One night I went to a friend’s gig, and for some reason the drummer drew my attention. My friend invited me up to have a sing, but I asked if I could have a hit instead. They asked if I played drums, to which I replied “No.” I still hadn’t touched a kit since I stopped 10 years ago after leaving school, but I just felt like I wanted to play.

I sat down, took a deep breath, looked at my hands and thought, “….Okay, do something!” Then I counted off, and started playing. By the time I got to the chorus I looked around and realised everyone was where I was, and it sounded good.

I had found my way back to drums.

Drummer and singer Cliff Raux warming up before a gig in Golden Monkey1

The next week I bought a kit, a week after that, I put a band together; and have been playing drums ever since. I was already getting gigs as a singer, so I put the two together and started playing drums and singing at the same time.  Now I play four to five nights, roughly seven gigs a week.

By listening to genres like classical, jazz, rock, pop and soul, I developed a habit of listening to several tracks simultaneously. There’s something about hearing different things at the same time and listening to how they merge together. Sometimes its just noise, but sometimes, the notes land on each other just right, and magic happens. This also helps with my song writing and allows me to play with original artists across different genres.

I want to set a good example for the next generation of musicians. Today’s generation have so many more opportunities to learn than what we did – you can look up lessons on YouTube, or Google any question. Kids are so much more advanced than we were at that age, but they need guidance on ethics and professionalism.

It’s a competitive business, there’s a lot of undercutting going on. There are always kids coming out of uni, hungry and just wanting gigs, so they’ll play for anything, even for free.

So, you’re playing for peanuts now, but you’re bringing down industry standards. This is our livelihood, so when eventually they want it to be a career, there’s no money in it. Cause everything we’ve fought for, they gave away for free.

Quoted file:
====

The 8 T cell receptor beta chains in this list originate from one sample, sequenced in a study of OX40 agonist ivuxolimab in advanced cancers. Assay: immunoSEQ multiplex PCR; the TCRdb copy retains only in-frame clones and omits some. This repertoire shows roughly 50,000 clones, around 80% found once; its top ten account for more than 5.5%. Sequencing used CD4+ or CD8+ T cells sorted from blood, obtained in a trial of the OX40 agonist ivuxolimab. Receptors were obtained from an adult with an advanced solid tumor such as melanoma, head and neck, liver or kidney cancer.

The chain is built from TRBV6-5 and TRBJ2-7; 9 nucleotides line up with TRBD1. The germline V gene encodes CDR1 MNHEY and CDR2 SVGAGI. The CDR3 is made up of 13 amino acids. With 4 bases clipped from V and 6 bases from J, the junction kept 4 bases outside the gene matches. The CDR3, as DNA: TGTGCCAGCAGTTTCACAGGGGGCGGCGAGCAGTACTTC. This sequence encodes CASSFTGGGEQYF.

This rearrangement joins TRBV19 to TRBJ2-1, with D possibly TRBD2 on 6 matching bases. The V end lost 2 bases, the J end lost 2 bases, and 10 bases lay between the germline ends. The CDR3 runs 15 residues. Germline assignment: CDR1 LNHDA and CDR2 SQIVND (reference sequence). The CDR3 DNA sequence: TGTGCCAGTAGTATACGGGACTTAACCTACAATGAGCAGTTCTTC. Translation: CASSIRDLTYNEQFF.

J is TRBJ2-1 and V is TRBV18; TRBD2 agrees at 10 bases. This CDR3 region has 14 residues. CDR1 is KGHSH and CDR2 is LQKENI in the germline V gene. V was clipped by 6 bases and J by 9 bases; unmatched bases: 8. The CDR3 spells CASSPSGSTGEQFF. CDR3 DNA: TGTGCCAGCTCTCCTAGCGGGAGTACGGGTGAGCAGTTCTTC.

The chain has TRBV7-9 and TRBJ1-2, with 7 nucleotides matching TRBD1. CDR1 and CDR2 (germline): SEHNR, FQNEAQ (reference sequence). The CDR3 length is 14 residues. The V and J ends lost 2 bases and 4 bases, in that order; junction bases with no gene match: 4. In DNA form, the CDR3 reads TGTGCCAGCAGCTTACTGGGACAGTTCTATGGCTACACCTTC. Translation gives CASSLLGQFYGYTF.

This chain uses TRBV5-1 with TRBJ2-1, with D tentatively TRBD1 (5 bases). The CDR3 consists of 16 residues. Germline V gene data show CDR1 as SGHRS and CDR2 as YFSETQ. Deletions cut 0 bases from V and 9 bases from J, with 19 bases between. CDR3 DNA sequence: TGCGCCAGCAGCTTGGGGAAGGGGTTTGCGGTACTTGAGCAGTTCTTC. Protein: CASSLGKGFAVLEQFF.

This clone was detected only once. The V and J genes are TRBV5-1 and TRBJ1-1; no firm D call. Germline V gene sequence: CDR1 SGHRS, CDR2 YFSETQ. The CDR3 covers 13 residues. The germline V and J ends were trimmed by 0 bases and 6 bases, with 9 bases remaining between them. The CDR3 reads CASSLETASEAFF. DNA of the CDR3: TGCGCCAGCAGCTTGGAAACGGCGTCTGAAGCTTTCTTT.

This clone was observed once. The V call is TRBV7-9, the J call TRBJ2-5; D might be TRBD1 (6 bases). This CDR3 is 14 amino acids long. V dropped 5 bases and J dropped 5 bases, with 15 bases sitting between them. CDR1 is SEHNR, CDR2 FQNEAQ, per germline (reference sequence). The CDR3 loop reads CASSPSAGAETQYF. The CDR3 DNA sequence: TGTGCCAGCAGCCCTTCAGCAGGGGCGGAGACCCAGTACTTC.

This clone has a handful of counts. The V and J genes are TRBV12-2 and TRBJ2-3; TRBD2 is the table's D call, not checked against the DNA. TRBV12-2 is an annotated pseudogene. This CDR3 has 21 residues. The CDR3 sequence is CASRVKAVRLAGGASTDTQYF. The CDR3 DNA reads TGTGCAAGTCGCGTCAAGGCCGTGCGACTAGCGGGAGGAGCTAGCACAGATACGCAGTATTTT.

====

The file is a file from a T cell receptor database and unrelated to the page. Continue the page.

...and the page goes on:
Everybody has to pay their dues. We all started out playing crappy gigs for crap money, but that’s what makes you a better player, and you work your way up from there.

I do see value in formal music education, especially when the lecturers are real musicians. Although I do feel there needs to be an ethics subject that teaches the practicalities of being a working musician.

Dropping out of school so early was a difficult step to make; there was so much I had to learn the long and hard way. If I could go back I’d stay in school, maybe change schools to escape the bullying, I think everyone should finish school. At the same time, I’m lucky that it all worked out for me as I’m still able to do what I love and be good at it, so I don’t I have any regrets.

My job is a blessing.

Someone might come to my gig after a hard day, but when I start playing, and I see their feet tapping – I know I’ve got them. I always watch the audience and their reactions, because you want to connect. The best gigs I do are the smallest gigs, you see how music connects everyone in the room. That’s the best thing you can do – your primary function as a human being, is to love and connect. I do that through music.

When I play, it’s my love going out into the world….